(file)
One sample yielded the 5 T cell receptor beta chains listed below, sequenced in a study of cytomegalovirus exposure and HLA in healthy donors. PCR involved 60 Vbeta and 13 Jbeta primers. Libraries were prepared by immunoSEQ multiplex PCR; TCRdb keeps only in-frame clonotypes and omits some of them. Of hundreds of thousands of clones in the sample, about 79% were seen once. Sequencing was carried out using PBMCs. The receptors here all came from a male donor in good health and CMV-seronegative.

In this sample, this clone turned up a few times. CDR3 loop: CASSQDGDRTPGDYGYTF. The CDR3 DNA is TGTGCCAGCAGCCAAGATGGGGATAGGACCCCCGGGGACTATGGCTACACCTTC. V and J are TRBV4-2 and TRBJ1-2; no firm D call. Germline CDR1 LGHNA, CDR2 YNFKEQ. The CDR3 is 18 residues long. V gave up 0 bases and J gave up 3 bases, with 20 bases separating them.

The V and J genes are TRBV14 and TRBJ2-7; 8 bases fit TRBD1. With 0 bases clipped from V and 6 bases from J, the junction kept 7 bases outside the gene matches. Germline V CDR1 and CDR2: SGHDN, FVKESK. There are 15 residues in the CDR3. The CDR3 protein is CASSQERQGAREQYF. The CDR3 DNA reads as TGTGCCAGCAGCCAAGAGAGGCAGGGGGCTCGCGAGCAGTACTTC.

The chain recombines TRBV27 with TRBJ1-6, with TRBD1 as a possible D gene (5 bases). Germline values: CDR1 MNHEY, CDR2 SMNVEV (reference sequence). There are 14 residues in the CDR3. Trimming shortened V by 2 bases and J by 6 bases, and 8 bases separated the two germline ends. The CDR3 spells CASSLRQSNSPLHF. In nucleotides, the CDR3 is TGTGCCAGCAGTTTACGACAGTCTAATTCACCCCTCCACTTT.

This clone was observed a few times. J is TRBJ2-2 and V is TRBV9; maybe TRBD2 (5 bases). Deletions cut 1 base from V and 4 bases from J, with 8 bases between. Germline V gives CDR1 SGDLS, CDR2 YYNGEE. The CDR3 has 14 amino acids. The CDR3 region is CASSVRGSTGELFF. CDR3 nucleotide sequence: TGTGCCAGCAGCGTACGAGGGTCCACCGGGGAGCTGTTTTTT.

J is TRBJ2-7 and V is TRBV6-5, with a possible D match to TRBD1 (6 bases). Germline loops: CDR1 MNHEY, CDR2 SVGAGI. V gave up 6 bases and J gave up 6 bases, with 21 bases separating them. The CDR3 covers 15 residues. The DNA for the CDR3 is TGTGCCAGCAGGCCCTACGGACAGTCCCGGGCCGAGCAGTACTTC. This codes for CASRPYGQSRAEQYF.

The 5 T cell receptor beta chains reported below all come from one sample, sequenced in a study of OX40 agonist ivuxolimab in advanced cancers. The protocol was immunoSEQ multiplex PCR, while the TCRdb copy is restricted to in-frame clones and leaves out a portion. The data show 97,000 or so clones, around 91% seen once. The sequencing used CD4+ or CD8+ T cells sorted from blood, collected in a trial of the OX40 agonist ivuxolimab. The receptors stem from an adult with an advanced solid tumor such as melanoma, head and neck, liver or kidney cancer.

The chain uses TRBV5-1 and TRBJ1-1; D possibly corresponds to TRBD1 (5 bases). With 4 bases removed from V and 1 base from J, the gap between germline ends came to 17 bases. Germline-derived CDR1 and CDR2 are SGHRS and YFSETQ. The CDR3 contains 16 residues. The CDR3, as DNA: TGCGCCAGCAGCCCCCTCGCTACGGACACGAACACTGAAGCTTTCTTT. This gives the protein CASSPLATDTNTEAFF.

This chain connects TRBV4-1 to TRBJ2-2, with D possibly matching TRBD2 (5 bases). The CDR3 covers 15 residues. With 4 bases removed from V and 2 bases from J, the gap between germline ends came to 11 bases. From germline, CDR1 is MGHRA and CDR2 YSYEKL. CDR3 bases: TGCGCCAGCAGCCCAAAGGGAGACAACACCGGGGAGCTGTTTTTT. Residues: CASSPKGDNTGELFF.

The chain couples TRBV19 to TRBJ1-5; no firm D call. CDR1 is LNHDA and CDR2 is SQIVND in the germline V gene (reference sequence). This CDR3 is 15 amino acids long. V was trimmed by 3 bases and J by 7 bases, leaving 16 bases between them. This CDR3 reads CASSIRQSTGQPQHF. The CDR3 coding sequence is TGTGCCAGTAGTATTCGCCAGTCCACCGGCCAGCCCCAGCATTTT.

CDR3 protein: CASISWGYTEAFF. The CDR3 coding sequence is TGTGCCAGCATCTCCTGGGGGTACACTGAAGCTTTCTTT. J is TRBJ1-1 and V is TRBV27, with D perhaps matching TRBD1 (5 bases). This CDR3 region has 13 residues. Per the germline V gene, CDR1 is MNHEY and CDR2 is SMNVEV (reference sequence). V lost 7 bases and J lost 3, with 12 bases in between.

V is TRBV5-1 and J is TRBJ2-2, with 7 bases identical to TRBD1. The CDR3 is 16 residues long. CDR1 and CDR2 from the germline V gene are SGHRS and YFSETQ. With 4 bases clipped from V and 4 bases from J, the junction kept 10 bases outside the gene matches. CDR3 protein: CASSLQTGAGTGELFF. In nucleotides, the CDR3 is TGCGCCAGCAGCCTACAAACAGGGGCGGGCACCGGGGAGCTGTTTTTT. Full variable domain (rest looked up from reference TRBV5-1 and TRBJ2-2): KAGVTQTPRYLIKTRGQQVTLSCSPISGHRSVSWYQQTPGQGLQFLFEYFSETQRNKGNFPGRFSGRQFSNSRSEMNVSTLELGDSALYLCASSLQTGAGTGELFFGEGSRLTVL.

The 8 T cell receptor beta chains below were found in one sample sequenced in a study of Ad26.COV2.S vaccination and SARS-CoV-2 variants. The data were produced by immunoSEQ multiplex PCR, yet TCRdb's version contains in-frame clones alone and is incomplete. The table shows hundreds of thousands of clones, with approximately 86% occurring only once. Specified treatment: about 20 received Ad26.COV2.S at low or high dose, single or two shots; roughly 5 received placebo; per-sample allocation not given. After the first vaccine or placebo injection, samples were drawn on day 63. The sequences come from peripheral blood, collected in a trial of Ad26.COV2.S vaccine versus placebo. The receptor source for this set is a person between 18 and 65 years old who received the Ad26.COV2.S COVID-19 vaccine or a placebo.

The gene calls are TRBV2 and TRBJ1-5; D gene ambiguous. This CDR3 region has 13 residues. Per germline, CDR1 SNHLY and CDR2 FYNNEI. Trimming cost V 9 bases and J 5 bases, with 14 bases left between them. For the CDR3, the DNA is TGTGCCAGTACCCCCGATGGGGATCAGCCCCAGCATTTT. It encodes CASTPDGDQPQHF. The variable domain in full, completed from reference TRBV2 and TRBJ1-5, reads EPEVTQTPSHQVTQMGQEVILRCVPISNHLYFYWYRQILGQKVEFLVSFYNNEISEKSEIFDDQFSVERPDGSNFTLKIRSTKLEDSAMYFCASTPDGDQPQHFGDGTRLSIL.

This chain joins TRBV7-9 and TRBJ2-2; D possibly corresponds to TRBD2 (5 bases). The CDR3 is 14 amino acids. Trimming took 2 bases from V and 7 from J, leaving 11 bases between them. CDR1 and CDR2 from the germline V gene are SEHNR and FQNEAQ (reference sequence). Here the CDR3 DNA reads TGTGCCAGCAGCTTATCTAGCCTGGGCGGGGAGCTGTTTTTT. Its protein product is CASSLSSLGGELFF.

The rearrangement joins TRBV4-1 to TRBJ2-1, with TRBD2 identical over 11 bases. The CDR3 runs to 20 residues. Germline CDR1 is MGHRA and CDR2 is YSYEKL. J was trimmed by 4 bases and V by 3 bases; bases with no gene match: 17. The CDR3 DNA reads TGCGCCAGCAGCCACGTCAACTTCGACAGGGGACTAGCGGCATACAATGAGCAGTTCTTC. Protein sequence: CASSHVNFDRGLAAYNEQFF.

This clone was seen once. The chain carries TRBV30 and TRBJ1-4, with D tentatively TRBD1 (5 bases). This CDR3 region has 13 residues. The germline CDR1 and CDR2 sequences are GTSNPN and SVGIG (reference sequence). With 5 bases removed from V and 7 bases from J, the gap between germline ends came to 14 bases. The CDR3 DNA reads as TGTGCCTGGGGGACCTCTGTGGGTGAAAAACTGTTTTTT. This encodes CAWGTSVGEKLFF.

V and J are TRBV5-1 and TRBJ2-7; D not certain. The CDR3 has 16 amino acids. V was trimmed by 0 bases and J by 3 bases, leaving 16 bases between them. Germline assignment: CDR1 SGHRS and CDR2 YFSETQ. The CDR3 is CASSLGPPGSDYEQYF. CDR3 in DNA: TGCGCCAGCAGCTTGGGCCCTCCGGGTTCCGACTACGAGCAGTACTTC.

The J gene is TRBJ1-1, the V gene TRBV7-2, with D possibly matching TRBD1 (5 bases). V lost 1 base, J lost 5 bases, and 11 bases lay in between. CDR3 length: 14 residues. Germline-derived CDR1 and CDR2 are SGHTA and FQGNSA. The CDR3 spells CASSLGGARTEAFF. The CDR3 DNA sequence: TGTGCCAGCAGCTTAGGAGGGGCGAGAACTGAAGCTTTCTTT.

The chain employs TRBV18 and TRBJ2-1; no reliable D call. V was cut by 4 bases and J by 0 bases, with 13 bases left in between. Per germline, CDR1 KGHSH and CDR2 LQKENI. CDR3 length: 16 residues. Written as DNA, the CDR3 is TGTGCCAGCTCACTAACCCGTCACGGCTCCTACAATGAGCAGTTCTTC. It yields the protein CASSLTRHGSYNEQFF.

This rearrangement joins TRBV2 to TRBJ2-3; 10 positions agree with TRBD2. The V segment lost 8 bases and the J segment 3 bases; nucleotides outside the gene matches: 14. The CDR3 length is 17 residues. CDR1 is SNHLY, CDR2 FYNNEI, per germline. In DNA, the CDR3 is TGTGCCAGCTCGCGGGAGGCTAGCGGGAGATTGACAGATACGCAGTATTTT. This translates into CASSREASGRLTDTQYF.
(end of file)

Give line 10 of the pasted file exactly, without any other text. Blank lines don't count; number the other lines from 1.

The chain couples TRBV19 to TRBJ1-5; no firm D call. CDR1 is LNHDA and CDR2 is SQIVND in the germline V gene (reference sequence). This CDR3 is 15 amino acids long. V was trimmed by 3 bases and J by 7 bases, leaving 16 bases between them. This CDR3 reads CASSIRQSTGQPQHF. The CDR3 coding sequence is TGTGCCAGTAGTATTCGCCAGTCCACCGGCCAGCCCCAGCATTTT.